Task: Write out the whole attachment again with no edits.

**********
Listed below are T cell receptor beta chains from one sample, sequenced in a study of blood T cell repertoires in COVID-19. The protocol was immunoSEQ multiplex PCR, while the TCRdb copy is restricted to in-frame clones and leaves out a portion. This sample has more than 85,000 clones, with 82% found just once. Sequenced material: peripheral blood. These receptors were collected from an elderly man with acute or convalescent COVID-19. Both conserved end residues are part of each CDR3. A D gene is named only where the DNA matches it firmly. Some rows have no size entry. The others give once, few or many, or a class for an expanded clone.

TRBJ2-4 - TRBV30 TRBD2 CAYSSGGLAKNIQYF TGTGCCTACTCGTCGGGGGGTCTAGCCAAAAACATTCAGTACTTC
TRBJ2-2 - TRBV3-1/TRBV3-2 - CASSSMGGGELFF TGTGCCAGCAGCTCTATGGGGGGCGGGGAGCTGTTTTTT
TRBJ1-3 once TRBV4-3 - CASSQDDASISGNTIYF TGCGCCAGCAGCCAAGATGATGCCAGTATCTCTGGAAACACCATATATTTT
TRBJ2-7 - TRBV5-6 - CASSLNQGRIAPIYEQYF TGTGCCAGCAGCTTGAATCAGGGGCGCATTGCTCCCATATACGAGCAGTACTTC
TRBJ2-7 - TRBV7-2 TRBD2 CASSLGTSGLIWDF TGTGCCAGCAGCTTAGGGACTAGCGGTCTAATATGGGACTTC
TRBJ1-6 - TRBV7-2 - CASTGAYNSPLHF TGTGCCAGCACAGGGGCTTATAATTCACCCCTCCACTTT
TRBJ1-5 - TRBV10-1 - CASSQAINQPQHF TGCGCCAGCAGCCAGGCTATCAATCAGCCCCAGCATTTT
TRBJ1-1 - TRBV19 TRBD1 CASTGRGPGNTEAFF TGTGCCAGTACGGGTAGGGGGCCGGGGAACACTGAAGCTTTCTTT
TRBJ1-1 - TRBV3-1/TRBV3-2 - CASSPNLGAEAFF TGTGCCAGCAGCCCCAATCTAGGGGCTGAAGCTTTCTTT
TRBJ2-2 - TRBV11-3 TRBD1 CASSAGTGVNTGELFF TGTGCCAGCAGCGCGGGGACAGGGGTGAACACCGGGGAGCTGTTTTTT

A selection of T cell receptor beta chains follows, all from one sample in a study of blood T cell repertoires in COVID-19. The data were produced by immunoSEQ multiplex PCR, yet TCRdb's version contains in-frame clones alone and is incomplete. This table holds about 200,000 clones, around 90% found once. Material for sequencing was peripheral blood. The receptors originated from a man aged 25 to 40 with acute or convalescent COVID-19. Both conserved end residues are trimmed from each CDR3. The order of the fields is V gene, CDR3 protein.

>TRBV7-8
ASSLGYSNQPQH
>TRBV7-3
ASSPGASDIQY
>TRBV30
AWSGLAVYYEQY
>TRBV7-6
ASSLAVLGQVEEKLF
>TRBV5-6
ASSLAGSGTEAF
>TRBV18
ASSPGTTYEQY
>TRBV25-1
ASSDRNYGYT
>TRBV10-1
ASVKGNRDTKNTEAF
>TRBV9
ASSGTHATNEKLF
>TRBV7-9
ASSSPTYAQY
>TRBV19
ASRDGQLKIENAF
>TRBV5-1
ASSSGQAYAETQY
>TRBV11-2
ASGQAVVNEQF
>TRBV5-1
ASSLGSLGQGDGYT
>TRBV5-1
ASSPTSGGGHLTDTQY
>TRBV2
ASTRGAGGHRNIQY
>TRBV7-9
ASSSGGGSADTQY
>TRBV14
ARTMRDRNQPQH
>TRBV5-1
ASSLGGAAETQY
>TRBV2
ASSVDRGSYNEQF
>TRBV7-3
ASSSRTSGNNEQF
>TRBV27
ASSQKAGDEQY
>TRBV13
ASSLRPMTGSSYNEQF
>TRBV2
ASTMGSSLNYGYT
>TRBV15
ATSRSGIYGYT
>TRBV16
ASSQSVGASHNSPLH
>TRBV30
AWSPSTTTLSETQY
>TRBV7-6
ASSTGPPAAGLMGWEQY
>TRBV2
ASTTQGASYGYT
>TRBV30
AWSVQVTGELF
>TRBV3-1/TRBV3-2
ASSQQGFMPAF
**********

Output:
Listed below are T cell receptor beta chains from one sample, sequenced in a study of blood T cell repertoires in COVID-19. The protocol was immunoSEQ multiplex PCR, while the TCRdb copy is restricted to in-frame clones and leaves out a portion. This sample has more than 85,000 clones, with 82% found just once. Sequenced material: peripheral blood. These receptors were collected from an elderly man with acute or convalescent COVID-19. Both conserved end residues are part of each CDR3. A D gene is named only where the DNA matches it firmly. Some rows have no size entry. The others give once, few or many, or a class for an expanded clone.

TRBJ2-4 - TRBV30 TRBD2 CAYSSGGLAKNIQYF TGTGCCTACTCGTCGGGGGGTCTAGCCAAAAACATTCAGTACTTC
TRBJ2-2 - TRBV3-1/TRBV3-2 - CASSSMGGGELFF TGTGCCAGCAGCTCTATGGGGGGCGGGGAGCTGTTTTTT
TRBJ1-3 once TRBV4-3 - CASSQDDASISGNTIYF TGCGCCAGCAGCCAAGATGATGCCAGTATCTCTGGAAACACCATATATTTT
TRBJ2-7 - TRBV5-6 - CASSLNQGRIAPIYEQYF TGTGCCAGCAGCTTGAATCAGGGGCGCATTGCTCCCATATACGAGCAGTACTTC
TRBJ2-7 - TRBV7-2 TRBD2 CASSLGTSGLIWDF TGTGCCAGCAGCTTAGGGACTAGCGGTCTAATATGGGACTTC
TRBJ1-6 - TRBV7-2 - CASTGAYNSPLHF TGTGCCAGCACAGGGGCTTATAATTCACCCCTCCACTTT
TRBJ1-5 - TRBV10-1 - CASSQAINQPQHF TGCGCCAGCAGCCAGGCTATCAATCAGCCCCAGCATTTT
TRBJ1-1 - TRBV19 TRBD1 CASTGRGPGNTEAFF TGTGCCAGTACGGGTAGGGGGCCGGGGAACACTGAAGCTTTCTTT
TRBJ1-1 - TRBV3-1/TRBV3-2 - CASSPNLGAEAFF TGTGCCAGCAGCCCCAATCTAGGGGCTGAAGCTTTCTTT
TRBJ2-2 - TRBV11-3 TRBD1 CASSAGTGVNTGELFF TGTGCCAGCAGCGCGGGGACAGGGGTGAACACCGGGGAGCTGTTTTTT

A selection of T cell receptor beta chains follows, all from one sample in a study of blood T cell repertoires in COVID-19. The data were produced by immunoSEQ multiplex PCR, yet TCRdb's version contains in-frame clones alone and is incomplete. This table holds about 200,000 clones, around 90% found once. Material for sequencing was peripheral blood. The receptors originated from a man aged 25 to 40 with acute or convalescent COVID-19. Both conserved end residues are trimmed from each CDR3. The order of the fields is V gene, CDR3 protein.

>TRBV7-8
ASSLGYSNQPQH
>TRBV7-3
ASSPGASDIQY
>TRBV30
AWSGLAVYYEQY
>TRBV7-6
ASSLAVLGQVEEKLF
>TRBV5-6
ASSLAGSGTEAF
>TRBV18
ASSPGTTYEQY
>TRBV25-1
ASSDRNYGYT
>TRBV10-1
ASVKGNRDTKNTEAF
>TRBV9
ASSGTHATNEKLF
>TRBV7-9
ASSSPTYAQY
>TRBV19
ASRDGQLKIENAF
>TRBV5-1
ASSSGQAYAETQY
>TRBV11-2
ASGQAVVNEQF
>TRBV5-1
ASSLGSLGQGDGYT
>TRBV5-1
ASSPTSGGGHLTDTQY
>TRBV2
ASTRGAGGHRNIQY
>TRBV7-9
ASSSGGGSADTQY
>TRBV14
ARTMRDRNQPQH
>TRBV5-1
ASSLGGAAETQY
>TRBV2
ASSVDRGSYNEQF
>TRBV7-3
ASSSRTSGNNEQF
>TRBV27
ASSQKAGDEQY
>TRBV13
ASSLRPMTGSSYNEQF
>TRBV2
ASTMGSSLNYGYT
>TRBV15
ATSRSGIYGYT
>TRBV16
ASSQSVGASHNSPLH
>TRBV30
AWSPSTTTLSETQY
>TRBV7-6
ASSTGPPAAGLMGWEQY
>TRBV2
ASTTQGASYGYT
>TRBV30
AWSVQVTGELF
>TRBV3-1/TRBV3-2
ASSQQGFMPAF